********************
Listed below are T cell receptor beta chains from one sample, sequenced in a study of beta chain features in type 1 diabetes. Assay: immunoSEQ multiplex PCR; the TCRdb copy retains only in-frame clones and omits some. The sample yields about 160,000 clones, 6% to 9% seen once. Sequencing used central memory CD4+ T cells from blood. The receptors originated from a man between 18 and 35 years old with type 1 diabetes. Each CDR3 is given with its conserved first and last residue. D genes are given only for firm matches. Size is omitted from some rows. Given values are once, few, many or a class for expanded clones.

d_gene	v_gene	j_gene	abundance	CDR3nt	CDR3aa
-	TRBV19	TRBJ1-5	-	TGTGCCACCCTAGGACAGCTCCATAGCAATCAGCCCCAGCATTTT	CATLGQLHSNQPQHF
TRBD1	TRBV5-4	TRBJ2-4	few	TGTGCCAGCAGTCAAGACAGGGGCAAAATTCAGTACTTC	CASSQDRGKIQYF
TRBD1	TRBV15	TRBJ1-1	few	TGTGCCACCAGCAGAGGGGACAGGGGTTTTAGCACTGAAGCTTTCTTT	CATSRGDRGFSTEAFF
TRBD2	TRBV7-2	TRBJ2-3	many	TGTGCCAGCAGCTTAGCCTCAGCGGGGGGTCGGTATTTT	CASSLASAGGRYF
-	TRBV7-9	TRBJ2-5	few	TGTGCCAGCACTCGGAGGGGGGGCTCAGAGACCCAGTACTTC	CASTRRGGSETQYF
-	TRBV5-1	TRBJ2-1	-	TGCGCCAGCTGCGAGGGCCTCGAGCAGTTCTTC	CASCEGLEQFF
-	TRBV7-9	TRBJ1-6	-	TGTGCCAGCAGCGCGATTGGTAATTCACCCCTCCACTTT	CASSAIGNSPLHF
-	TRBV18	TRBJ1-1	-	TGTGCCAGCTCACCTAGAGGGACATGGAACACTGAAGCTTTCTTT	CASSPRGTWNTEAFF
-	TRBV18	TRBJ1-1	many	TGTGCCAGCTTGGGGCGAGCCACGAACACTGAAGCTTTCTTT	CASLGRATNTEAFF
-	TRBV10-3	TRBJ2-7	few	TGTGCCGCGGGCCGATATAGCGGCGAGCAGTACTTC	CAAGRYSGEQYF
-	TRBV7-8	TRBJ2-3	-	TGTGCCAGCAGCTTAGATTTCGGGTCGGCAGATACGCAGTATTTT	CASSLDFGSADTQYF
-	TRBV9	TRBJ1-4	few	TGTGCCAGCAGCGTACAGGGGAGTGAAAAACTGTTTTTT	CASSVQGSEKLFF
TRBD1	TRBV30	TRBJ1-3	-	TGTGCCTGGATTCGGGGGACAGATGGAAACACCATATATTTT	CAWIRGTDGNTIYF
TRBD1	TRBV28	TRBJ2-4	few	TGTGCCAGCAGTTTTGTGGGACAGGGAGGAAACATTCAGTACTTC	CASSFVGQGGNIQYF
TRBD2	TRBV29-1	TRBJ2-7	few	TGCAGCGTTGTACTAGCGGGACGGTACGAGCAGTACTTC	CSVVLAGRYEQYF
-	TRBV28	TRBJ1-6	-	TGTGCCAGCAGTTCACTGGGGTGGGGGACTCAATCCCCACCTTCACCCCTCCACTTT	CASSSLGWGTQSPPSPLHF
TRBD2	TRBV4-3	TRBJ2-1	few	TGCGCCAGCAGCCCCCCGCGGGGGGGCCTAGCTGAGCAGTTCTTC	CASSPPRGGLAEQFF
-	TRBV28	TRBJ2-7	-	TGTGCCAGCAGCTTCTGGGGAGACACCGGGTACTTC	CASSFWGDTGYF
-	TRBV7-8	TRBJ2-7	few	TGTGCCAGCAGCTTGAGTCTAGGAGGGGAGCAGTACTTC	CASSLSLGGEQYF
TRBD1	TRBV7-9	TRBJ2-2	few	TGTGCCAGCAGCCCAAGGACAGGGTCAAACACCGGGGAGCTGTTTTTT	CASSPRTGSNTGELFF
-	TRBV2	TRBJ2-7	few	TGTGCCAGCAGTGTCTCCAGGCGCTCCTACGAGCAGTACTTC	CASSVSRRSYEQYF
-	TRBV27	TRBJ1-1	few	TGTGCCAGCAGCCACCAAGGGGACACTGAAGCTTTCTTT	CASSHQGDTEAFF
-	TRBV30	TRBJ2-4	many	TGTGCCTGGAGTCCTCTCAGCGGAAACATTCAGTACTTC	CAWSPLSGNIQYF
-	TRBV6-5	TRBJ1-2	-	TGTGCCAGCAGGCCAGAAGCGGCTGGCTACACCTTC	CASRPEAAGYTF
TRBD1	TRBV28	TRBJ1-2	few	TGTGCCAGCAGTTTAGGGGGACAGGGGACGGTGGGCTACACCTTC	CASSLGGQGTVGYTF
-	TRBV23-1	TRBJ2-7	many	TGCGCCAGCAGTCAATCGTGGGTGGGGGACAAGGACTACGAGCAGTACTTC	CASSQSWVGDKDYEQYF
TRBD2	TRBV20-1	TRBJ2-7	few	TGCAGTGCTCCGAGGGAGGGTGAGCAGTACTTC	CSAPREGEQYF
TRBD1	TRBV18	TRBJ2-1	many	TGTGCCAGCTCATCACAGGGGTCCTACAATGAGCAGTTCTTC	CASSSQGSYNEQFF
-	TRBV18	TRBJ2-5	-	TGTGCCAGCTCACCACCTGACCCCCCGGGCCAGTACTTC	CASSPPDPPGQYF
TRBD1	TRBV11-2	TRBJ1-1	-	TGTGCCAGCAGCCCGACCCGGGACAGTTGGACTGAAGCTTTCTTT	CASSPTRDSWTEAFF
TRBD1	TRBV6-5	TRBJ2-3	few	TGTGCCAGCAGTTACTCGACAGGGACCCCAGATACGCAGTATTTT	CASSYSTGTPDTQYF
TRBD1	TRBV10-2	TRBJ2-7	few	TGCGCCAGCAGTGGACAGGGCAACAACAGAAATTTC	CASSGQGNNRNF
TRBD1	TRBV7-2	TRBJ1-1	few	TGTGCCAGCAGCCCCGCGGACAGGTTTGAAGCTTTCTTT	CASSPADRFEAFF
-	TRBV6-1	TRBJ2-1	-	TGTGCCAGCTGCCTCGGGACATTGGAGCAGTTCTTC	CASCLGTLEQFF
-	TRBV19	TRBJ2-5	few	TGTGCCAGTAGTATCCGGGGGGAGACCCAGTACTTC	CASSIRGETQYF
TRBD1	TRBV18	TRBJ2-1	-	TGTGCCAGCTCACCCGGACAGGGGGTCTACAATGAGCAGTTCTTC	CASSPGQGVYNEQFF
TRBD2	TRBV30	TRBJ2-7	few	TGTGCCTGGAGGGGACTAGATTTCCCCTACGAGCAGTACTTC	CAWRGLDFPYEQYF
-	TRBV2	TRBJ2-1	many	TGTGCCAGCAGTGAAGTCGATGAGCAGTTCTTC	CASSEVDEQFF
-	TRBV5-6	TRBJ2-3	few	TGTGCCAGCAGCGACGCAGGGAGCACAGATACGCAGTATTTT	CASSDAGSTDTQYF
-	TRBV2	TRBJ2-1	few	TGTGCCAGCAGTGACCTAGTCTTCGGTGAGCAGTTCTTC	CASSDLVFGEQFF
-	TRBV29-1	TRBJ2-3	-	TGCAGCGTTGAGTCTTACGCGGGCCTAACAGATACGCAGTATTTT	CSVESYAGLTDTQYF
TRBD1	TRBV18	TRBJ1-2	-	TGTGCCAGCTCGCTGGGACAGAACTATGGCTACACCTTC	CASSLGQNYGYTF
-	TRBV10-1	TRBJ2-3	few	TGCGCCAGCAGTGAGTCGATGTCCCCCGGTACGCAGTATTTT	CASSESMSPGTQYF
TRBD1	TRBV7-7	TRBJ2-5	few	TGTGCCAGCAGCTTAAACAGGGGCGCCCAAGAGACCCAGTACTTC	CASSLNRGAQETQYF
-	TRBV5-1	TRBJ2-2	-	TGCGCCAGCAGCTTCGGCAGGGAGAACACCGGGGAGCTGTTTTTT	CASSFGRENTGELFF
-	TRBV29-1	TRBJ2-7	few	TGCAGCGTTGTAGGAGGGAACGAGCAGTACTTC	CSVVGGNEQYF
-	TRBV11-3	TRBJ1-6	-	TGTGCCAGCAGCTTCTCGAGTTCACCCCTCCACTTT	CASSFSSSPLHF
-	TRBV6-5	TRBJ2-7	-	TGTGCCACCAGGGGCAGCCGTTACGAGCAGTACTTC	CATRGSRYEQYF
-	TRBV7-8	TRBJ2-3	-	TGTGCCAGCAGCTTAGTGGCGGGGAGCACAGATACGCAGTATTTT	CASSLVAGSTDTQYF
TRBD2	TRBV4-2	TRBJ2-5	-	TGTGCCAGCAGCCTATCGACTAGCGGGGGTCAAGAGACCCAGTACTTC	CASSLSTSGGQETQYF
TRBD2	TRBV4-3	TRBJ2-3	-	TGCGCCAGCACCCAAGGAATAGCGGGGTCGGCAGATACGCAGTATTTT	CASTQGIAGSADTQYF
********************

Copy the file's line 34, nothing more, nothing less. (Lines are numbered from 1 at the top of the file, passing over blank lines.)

TRBD1	TRBV10-2	TRBJ2-7	few	TGCGCCAGCAGTGGACAGGGCAACAACAGAAATTTC	CASSGQGNNRNF